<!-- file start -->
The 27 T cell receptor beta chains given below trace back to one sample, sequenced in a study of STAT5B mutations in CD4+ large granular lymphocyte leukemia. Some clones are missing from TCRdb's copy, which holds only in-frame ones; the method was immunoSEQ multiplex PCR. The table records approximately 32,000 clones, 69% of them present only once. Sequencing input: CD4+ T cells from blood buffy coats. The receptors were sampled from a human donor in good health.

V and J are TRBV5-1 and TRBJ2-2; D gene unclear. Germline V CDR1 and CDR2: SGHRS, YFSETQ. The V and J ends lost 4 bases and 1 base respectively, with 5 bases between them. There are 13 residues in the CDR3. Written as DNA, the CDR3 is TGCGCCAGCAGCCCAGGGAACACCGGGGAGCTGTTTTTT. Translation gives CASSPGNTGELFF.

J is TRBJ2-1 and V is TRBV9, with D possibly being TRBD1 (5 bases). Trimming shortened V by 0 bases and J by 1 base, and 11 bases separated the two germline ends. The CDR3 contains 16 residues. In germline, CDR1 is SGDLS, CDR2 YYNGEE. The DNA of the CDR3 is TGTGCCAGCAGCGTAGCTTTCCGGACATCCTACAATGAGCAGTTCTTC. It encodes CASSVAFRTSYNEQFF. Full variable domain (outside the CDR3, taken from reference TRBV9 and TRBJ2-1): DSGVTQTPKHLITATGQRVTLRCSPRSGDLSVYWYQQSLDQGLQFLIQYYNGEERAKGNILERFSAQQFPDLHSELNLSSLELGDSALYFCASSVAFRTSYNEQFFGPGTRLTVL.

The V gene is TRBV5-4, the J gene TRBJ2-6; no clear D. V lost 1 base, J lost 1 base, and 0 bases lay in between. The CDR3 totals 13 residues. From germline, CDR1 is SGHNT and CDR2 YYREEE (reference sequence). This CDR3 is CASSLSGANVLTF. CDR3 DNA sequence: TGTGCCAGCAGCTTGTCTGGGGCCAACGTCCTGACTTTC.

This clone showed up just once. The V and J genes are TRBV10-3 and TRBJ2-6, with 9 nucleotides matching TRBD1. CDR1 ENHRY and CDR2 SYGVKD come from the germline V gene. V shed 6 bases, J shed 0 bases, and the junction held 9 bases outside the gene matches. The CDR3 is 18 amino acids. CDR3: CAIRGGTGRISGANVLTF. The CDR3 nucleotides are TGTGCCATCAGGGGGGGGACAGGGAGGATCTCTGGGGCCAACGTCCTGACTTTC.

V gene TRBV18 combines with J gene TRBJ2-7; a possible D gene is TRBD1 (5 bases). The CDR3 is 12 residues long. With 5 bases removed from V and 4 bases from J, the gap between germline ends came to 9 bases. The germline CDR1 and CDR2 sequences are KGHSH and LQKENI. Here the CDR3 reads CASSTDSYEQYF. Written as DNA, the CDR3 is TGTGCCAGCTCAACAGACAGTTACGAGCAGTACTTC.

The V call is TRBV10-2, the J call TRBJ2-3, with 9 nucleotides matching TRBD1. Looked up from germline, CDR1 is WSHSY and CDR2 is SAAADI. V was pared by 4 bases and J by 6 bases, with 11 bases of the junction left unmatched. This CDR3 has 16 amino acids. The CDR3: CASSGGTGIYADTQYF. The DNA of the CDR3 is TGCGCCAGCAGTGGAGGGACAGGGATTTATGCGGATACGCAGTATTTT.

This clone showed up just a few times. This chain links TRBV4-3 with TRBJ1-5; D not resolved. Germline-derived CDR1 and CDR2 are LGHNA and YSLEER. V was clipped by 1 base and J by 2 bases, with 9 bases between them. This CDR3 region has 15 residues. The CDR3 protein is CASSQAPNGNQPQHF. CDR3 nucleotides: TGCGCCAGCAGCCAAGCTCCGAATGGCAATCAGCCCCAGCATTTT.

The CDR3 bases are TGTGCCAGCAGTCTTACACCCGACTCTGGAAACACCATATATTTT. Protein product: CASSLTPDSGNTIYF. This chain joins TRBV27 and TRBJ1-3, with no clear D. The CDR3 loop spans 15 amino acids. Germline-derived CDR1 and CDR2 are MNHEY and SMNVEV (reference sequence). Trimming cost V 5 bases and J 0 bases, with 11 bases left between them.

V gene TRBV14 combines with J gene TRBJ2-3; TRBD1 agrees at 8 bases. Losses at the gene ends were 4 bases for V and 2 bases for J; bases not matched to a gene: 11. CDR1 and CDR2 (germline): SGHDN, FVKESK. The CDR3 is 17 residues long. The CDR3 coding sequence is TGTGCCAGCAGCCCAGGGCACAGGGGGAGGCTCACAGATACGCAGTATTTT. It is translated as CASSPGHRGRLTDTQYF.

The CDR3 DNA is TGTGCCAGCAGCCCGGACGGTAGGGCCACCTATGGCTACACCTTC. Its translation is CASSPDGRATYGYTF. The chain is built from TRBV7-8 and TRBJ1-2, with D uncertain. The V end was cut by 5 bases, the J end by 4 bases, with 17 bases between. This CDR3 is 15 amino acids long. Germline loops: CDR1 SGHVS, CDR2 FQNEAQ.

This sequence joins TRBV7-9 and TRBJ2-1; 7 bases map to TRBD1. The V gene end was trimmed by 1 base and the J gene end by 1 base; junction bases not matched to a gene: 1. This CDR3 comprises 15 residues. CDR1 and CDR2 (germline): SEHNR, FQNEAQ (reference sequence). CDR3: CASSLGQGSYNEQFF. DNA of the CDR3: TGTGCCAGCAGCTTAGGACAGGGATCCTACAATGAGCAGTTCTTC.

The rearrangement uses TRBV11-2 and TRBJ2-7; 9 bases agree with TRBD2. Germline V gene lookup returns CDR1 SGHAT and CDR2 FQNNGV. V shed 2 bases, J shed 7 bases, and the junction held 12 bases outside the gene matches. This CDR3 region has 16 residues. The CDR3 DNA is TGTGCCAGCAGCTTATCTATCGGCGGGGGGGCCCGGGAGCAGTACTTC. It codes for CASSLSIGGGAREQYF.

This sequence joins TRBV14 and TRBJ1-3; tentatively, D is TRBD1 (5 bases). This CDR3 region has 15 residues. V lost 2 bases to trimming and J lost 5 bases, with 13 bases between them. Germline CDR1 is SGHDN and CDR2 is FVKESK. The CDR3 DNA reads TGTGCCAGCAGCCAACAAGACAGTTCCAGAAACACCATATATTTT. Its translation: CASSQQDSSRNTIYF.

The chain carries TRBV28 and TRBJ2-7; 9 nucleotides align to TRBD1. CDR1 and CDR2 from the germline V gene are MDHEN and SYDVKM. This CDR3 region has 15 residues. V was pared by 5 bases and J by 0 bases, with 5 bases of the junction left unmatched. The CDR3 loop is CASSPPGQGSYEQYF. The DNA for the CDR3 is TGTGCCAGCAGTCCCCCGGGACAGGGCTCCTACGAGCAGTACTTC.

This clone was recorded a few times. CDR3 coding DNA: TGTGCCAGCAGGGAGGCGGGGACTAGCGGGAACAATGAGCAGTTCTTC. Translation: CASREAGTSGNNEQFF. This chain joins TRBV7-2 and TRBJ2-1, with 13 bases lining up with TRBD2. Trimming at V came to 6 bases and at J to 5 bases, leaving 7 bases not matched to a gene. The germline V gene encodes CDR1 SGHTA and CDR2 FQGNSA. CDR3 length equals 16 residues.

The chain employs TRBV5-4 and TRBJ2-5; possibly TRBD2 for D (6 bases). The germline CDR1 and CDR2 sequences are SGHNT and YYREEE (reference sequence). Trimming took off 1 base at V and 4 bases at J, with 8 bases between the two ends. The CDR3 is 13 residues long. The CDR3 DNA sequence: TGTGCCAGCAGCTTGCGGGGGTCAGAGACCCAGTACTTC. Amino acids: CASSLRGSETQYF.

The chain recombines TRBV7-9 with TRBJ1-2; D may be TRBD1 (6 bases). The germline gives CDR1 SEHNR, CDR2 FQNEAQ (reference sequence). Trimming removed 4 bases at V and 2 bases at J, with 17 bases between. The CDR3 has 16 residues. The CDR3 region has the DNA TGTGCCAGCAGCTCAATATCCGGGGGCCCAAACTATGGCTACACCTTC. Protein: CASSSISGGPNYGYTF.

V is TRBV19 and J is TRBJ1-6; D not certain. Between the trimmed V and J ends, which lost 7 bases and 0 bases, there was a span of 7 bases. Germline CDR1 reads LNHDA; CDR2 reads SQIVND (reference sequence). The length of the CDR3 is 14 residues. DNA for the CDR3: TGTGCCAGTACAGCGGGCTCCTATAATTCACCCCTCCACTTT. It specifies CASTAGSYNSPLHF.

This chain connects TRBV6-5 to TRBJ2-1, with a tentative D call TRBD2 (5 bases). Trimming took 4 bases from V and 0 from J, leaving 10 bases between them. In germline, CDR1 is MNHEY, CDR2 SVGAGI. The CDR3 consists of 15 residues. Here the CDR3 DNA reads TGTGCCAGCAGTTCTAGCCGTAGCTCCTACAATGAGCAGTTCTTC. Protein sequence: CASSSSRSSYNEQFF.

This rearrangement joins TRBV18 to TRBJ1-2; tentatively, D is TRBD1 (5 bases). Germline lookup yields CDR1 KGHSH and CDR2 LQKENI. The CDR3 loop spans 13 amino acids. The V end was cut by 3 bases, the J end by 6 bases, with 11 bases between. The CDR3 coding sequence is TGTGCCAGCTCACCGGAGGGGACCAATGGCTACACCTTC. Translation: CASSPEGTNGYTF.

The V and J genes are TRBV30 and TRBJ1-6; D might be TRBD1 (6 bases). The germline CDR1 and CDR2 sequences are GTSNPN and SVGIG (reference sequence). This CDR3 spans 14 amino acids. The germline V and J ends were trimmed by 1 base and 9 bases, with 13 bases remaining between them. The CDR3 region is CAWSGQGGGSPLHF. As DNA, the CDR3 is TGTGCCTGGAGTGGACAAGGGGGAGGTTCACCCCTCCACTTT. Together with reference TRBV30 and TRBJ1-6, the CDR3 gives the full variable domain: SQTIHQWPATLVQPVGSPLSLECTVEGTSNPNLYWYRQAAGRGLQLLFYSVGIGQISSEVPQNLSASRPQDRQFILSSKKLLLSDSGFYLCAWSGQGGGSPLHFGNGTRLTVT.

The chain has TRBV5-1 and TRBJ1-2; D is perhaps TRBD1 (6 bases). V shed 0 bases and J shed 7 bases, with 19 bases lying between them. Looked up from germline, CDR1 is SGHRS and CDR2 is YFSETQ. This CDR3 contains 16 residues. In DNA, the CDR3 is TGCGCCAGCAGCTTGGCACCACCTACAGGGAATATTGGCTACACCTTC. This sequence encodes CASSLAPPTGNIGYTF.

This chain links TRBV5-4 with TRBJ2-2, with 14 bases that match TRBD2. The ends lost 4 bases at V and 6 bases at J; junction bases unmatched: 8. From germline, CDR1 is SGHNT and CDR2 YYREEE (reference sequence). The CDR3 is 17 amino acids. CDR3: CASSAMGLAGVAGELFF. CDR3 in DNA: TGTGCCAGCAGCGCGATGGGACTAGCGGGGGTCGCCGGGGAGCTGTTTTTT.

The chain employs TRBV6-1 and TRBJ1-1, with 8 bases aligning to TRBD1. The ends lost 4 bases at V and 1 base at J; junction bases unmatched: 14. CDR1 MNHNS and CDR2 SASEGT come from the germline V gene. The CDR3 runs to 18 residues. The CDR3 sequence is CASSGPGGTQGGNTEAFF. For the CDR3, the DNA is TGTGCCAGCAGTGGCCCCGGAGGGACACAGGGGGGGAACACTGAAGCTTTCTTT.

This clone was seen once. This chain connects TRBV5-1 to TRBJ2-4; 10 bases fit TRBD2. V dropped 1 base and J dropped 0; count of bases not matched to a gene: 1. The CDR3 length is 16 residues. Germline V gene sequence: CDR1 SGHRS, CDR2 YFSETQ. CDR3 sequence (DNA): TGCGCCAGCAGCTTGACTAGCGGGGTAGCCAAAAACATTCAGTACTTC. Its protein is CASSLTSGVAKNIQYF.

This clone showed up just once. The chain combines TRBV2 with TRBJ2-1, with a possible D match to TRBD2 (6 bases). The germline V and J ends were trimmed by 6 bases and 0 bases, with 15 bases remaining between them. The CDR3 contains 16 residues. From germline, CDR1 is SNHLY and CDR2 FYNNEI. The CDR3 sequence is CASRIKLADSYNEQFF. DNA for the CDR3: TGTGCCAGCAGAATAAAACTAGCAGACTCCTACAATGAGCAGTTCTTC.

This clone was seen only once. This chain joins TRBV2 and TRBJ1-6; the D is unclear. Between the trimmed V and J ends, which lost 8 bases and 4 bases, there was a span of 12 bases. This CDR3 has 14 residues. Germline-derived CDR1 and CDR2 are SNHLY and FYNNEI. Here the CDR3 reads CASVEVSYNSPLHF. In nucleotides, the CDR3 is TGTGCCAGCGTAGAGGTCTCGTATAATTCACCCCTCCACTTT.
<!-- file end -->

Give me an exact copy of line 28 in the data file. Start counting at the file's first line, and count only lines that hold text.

This clone was seen only once. This chain joins TRBV2 and TRBJ1-6; the D is unclear. Between the trimmed V and J ends, which lost 8 bases and 4 bases, there was a span of 12 bases. This CDR3 has 14 residues. Germline-derived CDR1 and CDR2 are SNHLY and FYNNEI. Here the CDR3 reads CASVEVSYNSPLHF. In nucleotides, the CDR3 is TGTGCCAGCGTAGAGGTCTCGTATAATTCACCCCTCCACTTT.